Childrearing

How To Find The Right Children’s Books

By  | 

Remember Scholastic book orders? Your teachers sent home a five page magazine of books and you begged your mother for anything with a Disney princess or He-Man and Thundercat. Well, as the daughter of a teacher, I still have double secret access to Scholastic book orders. And Honeybee book orders. And a whole lot of low price books. In fact, I have so much great access to children’s literature, that I feel like I’ve become a connoisseur.

My daughter was destined to love books. In face, she wasn’t given much of a choice. Before she could see colors, I had started our library. Instead of singing to my pregnant belly, I read Peter Pan to it. In the past three years, I’ve learned a lot about how to choose books. I’m happy to say that I’ve gotten some truly amazing kid’s literature. I’ve also bought some duds. So I thought that I would share my expertise with you all, lucky readers! Next year, you’ll be ready for those book orders.

  • Cater to your child’s interests. One of the main reasons we read to our children is to get them interested in reading. We want to spark their imagination and teach them how to love books. The best way to do that is by getting books in topics that interest your children. It will make the story more relatable and interesting for young readers or listeners.
  • Don’t be afraid of non-fiction. Some kids respond better to real photography and facts. If that’s where your child’s heart lies, don’t force them into fairy tales. Anymore, non-fiction can begin with board books. Just because a book is non-fiction, doesn’t mean that it won’t inspire kids. Knowledge and learning can help create a base for imaginative play later on.
  • Ignore the mainstream characters. Yes, your child will recognize the Dora and Diego books. And anything that gets them interested in reading is a positive. This is all true, but the books made for well-known Nickelodeon and Disney characters just aren’t on par with the books by real children’s authors. There are so many amazing books that can introduce children to new characters and new stories, it’s hard to spend money or time with characters you already know, especially when it’s not well-written.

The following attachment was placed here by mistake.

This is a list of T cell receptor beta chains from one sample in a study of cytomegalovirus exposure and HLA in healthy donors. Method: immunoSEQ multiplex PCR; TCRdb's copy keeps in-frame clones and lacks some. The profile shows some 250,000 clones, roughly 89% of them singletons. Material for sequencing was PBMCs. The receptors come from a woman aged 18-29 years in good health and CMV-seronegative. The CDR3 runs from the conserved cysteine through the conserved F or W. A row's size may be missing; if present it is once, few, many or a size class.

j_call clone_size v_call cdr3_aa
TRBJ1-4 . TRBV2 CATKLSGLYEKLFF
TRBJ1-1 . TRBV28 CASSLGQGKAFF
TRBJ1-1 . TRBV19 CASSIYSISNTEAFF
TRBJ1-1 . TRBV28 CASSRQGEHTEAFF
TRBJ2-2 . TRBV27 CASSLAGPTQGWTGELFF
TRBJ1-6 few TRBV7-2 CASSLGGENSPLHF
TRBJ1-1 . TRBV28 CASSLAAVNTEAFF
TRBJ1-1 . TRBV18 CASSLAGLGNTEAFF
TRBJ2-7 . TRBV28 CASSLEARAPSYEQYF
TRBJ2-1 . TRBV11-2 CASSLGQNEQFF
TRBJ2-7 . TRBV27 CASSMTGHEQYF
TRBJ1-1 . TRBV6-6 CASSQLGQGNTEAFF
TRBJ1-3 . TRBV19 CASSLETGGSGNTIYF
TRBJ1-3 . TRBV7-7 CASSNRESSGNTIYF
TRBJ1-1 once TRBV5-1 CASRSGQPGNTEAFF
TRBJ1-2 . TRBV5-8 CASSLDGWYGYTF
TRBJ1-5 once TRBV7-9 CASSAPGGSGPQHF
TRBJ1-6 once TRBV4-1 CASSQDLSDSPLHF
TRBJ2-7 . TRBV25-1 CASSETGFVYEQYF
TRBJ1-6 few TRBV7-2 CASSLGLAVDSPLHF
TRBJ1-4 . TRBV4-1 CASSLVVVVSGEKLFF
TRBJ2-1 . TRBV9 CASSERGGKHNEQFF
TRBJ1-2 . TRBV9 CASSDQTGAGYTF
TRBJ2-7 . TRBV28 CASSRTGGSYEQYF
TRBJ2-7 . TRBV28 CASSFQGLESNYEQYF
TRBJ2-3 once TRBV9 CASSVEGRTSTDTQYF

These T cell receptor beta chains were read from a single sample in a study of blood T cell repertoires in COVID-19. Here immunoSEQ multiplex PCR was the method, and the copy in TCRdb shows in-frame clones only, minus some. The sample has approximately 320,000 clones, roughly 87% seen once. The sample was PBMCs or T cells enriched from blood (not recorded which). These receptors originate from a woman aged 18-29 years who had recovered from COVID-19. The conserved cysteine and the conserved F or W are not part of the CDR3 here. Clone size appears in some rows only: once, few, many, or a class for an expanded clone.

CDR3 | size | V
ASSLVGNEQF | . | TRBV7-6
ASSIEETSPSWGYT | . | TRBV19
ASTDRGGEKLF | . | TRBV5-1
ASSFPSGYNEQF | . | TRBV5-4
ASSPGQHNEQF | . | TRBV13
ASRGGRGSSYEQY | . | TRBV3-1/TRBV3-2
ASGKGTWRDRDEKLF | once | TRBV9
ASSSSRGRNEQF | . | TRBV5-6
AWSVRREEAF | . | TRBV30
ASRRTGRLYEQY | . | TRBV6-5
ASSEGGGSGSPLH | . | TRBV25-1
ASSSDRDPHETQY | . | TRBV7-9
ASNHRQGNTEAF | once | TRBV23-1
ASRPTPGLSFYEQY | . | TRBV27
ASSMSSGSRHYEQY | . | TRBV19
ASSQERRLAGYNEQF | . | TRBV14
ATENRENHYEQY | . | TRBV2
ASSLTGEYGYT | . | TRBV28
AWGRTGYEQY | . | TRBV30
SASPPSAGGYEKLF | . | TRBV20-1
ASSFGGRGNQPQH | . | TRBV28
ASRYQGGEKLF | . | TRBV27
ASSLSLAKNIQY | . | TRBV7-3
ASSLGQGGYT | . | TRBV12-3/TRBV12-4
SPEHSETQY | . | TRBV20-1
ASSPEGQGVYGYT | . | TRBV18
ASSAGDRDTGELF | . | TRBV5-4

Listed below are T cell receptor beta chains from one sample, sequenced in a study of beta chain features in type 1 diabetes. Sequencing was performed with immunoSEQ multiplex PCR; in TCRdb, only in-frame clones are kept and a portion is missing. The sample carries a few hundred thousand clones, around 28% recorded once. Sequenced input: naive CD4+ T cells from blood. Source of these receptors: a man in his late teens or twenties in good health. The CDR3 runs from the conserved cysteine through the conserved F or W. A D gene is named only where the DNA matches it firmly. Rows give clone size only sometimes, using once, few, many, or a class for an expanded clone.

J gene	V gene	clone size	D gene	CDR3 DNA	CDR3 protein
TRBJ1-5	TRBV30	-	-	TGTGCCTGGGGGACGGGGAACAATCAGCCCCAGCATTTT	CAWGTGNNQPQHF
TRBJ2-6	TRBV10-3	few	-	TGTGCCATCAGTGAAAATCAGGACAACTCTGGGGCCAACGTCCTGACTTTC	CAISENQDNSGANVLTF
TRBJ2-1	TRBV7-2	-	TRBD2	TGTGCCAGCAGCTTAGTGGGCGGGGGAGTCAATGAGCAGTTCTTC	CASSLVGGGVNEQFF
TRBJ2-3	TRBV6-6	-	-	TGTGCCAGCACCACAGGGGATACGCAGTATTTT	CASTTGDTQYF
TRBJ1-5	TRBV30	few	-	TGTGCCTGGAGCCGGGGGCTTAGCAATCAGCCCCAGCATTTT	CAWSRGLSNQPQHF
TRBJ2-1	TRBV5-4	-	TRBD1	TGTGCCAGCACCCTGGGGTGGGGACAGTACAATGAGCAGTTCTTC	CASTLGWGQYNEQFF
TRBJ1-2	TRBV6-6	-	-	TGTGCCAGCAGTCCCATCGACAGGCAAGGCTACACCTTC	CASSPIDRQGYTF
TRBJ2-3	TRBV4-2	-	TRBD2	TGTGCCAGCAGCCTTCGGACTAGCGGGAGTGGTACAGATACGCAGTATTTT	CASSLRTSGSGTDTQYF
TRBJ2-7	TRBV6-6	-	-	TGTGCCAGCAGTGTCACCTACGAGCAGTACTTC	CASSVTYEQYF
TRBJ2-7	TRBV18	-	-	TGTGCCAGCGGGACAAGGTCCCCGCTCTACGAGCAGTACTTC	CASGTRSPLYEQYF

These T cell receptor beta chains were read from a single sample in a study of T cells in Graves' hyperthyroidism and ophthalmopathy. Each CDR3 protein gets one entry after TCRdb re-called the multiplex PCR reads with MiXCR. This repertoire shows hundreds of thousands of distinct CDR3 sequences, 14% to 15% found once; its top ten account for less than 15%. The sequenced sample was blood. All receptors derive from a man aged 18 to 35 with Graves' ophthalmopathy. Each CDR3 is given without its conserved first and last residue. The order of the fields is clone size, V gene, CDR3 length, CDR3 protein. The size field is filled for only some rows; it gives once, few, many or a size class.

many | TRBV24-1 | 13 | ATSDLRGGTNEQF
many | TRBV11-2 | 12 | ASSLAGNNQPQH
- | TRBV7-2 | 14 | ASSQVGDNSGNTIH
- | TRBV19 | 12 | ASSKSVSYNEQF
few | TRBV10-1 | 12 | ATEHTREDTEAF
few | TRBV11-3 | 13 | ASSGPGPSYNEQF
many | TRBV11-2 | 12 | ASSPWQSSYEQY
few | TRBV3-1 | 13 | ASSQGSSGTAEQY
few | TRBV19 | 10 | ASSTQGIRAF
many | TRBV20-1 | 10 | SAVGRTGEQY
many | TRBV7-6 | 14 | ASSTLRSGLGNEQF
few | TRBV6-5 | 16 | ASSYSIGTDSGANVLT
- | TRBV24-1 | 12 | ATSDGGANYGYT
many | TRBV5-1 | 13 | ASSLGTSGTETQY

• Great children’s authors are worth remembering. Jane Yolen has written over 300 books, but I’ve yet to find one that I didn’t like. My daughter’s favorite is How Do Dinosaurs Say Goodnight? Every time I see Yolen’s name, I know that I’ll be getting a wonderful piece of work. But it’s not just uber-famous authors who deserve to be remembered. A couple of years ago I bought a book called Falling for Rapunzel by Leah Wilcox. My daughter and niece are obsessed with it! So when she finally released a second book this year, I was on the waiting list. She may only have two books, but her work was wonderful enough to make two dedicated fans. Find authors your children love and remember them as you sort through a million children’s book choices.
  • Embrace the classics. But don’t get stuck on them. Classic children’s books are wonderful and heart-warming and full of amazing memories. Peeking around the corner as my husband read his favorite children’s book, The Giving Tree, to my daughter was one of the most touching experiences of my life. But that doesn’t mean that we should only read what we grew up on. Authors are still making touching and creative books for children. I can’t imagine missing books like A Sick Day for Amos McGee by Philip and Erin Stead because I didn’t buy anything published after 1991.
  • Pay attention to the illustrator. Just as an author can capture a child’s imagination, amazing illustration lures children into a story. And kids respond differently to different types of pictures. I can still remember the first time my daughter saw a book with abstract art. She was so upset that she couldn’t point out the eyes, ears and noses on the people in the picture, we couldn’t even get through the story. She found the illustrations too distracting. But I also remember reading her Giraffes Can’t Dance, illustrated by Guy Parker-Rees. The bright colors and cartoon-like illustrations of animals struck a chord with my little girl. We sat down to Farmer Joe and The Music Show last night and even my three year old knew they were drawn by the same person. And she loved it!

 

There are hundreds of thousands of children’s books from which to choose. The most important part is that we read to them! Most children don’t care about awards received or whether literary critics would call it “twaddle”. They just want us to read them something exciting or inspiring or fun. So the most important piece of advice I can give you is to find something that you and your child want to hear over and over and over again. Then sit down and get reading.

 

(Photo: Thinkstock)